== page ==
Oddly enough average people admire those that excel. We cheer on the successful and dream of being like them, yet we unwilling to pay the cost. Then when the successful become too successful, we turn on them. We despise them. You doubt me? Look at Michel Jackson, Walmart and Microsoft. We loved them until they were bigger than life, and then we were threatened by them. We looked for any dirt we could find on them to prove they didn’t deserve the status they had gained.

In contrast to our fascination with success, think about how we look at the less fortunate.We see the handicap, the poor, the ugly, we look the other way. We’re not comfortable with “them”. “They” look different, or act different than we do, so we don’t trust “them.” We are most comfortable with people that look like us and act like us. That’s likely a large part of the racial divide in our nation. We like sameness and we fear things that are different.

I have a theory about why we like sameness. It may start out that when we’re young, we’re picked on for being different, but I believe it’s deeper rooted than that. I believe that when average meets different, average gets uncomfortable, because average then has to question itself. Why am I different? Am I right, or are they right? Should I do more, or am I doing enough? Are my beliefs true, or are their beliefs true?

We fear different, because we don’t like the confrontation that happens in our minds. We dislike different because we are forced to confront ourselves, our actions, and our beliefs. We’re afraid that we may have to make a shift in our thinking or our behavior if we don’t like what is uncovered by confronting ourselves. It doesn’t feel good. It’s hard to change. It’s easier to hide in a sea of sameness. It’s easier not to change.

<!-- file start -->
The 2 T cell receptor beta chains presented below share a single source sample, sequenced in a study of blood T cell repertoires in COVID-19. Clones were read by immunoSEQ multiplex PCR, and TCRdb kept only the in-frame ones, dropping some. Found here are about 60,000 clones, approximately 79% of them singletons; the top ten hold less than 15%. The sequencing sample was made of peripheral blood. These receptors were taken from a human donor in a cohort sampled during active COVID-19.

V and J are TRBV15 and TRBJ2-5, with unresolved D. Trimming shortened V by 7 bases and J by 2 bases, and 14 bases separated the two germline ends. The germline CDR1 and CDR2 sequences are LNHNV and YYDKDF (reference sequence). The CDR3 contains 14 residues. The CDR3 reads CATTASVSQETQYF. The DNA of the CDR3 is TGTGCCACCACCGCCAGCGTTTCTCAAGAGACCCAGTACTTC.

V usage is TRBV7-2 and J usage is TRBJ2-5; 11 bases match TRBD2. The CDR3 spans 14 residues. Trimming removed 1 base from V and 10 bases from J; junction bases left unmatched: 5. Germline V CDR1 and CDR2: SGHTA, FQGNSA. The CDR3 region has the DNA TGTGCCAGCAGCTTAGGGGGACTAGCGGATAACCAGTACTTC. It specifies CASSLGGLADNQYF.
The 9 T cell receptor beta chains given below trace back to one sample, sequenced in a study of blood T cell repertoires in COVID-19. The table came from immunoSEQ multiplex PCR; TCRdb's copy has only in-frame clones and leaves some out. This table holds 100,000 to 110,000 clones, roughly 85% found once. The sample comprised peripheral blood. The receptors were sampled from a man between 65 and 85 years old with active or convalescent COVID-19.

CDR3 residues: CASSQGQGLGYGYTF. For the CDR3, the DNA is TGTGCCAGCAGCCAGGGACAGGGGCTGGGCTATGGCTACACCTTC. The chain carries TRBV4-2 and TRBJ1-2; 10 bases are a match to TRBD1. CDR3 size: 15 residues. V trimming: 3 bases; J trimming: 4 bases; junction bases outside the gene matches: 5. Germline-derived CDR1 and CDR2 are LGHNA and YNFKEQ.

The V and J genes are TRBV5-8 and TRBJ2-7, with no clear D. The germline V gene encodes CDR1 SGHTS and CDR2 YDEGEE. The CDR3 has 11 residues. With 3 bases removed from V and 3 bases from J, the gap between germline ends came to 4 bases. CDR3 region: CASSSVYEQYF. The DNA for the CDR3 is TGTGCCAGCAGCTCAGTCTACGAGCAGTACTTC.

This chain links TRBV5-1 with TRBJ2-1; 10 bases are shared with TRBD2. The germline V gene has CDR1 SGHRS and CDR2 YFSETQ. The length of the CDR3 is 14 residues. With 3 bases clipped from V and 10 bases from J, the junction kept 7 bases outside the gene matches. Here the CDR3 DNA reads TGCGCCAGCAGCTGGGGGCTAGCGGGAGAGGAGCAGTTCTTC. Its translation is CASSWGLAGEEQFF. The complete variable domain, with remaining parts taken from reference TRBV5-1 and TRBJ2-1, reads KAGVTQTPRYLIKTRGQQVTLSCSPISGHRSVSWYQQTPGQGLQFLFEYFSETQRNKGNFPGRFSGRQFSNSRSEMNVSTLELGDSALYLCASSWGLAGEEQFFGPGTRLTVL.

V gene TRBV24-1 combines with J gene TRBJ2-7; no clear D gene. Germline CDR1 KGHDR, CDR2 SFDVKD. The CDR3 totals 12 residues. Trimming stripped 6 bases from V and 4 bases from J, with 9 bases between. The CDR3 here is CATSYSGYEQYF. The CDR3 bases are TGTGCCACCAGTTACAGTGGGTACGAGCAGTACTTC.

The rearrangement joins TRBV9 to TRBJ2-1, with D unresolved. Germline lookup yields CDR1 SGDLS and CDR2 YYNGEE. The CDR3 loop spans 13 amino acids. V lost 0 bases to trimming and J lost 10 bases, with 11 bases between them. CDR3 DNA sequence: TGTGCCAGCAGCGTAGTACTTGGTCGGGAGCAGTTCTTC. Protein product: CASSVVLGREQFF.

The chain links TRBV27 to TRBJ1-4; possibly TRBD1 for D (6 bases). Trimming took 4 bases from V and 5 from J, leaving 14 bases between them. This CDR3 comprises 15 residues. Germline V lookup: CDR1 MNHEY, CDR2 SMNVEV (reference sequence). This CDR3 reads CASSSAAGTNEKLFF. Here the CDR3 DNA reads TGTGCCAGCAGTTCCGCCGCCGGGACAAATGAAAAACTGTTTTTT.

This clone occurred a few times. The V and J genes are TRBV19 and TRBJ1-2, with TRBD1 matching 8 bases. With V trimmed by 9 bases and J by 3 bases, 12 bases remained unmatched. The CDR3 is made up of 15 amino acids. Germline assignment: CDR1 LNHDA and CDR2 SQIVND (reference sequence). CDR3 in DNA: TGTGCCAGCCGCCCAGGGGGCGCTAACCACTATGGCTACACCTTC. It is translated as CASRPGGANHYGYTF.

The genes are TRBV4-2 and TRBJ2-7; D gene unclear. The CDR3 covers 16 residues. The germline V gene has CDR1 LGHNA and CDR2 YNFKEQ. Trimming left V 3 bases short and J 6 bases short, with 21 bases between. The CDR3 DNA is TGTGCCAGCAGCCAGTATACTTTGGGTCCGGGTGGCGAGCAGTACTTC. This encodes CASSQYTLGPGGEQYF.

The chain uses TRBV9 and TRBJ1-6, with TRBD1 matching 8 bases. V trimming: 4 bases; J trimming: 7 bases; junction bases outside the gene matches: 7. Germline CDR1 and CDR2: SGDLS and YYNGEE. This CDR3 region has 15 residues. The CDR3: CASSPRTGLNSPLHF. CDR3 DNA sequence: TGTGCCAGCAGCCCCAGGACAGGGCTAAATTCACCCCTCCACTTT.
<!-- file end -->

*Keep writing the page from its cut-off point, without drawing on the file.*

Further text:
I challenge you to face your fears. Boldly surround yourself with those that are different. Embrace the discomfort of confronting who you are and why you are they way you are. Don’t settle for average. Don’t try to fit in. Be who you are. You’ll be the better person for it. You’ll be stronger for it. The world world around you will be a better place because of it.

How to Handle Conflict

I saw a posting online this week asking the question, “how to you handle conflict?” I couldn’t help but thing about some of the past jobs I’ve held. I have been fortunate enough in my career to be in a leadership role in many of the jobs I’ve held.

Somehow in the job that I had the most people reporting to me, I became the disciplinarian. I had 65 people that reported to me (4 managers and 60 hourly employees). My boss made me perform the write-ups and have the employees sign them. It was painful!

I had to work with these people every day, so the last thing I wanted to do was upset them enough to negatively impact their performance. How did I do it? In time I learned the steps that I have outlined below. By focusing on the expected future behavior and not focusing so much on the wrong behavior. So, here it is…

Advice on how to handle conflict:
1. Remain calm. Screaming will not fix things faster.
2. Don’t present yourself as superior, or better than, the person you are in conflict. No one wants to agree with someone that’s a jerk.
3. Demonstrate empathy. Try and have some sense of understanding of the opposing view.
4. Strive for a solution that serves the business and not the individuals.
5. Don’t attack or blame – what is done is over – describe the desired future behavior or outcome.
6. Never use absolute words (“you always”, “you never” etc.) – it creates a feeling of helplessness and also feels like a personal attack.
7. Treat people like they had the best intent, regardless of the results that caused the conflict.
8. Don’t stomp on people’s feelings – you’re going to see that person again.
9. Build on any agreements made during the conflict discussion.
10. Don’t part mad. You may not end the discussion with a hug, but there is no reason to end a conflict with either party having hurt feelings.

Remember, a conflict is simply two or more parties having differing views. It doesn’t always mean they are looking for different results. They may want the same end result, but have differing views on how to get the desired results.

Let me know if you find this helpful. Did I leave anything out? What do you do differently?

Pound and Cents

It’s funny the lessons you can learn in life when you least expect it. This past month I had the opportunity to travel to England. I have never been outside of North America before, so this was a big deal for me.